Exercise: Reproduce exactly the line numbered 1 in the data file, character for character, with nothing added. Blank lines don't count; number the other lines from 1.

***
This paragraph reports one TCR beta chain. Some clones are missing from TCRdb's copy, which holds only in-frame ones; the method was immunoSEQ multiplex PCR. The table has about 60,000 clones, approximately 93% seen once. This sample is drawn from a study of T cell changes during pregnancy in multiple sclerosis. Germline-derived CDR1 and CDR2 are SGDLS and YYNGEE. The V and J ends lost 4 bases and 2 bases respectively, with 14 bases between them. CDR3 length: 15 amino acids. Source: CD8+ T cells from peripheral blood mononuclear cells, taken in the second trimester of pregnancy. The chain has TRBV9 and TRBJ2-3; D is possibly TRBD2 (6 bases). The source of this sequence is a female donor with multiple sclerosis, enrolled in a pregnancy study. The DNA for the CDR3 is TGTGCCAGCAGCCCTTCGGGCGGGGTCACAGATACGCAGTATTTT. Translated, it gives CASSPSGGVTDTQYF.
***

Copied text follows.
This paragraph reports one TCR beta chain. Some clones are missing from TCRdb's copy, which holds only in-frame ones; the method was immunoSEQ multiplex PCR. The table has about 60,000 clones, approximately 93% seen once. This sample is drawn from a study of T cell changes during pregnancy in multiple sclerosis. Germline-derived CDR1 and CDR2 are SGDLS and YYNGEE. The V and J ends lost 4 bases and 2 bases respectively, with 14 bases between them. CDR3 length: 15 amino acids. Source: CD8+ T cells from peripheral blood mononuclear cells, taken in the second trimester of pregnancy. The chain has TRBV9 and TRBJ2-3; D is possibly TRBD2 (6 bases). The source of this sequence is a female donor with multiple sclerosis, enrolled in a pregnancy study. The DNA for the CDR3 is TGTGCCAGCAGCCCTTCGGGCGGGGTCACAGATACGCAGTATTTT. Translated, it gives CASSPSGGVTDTQYF.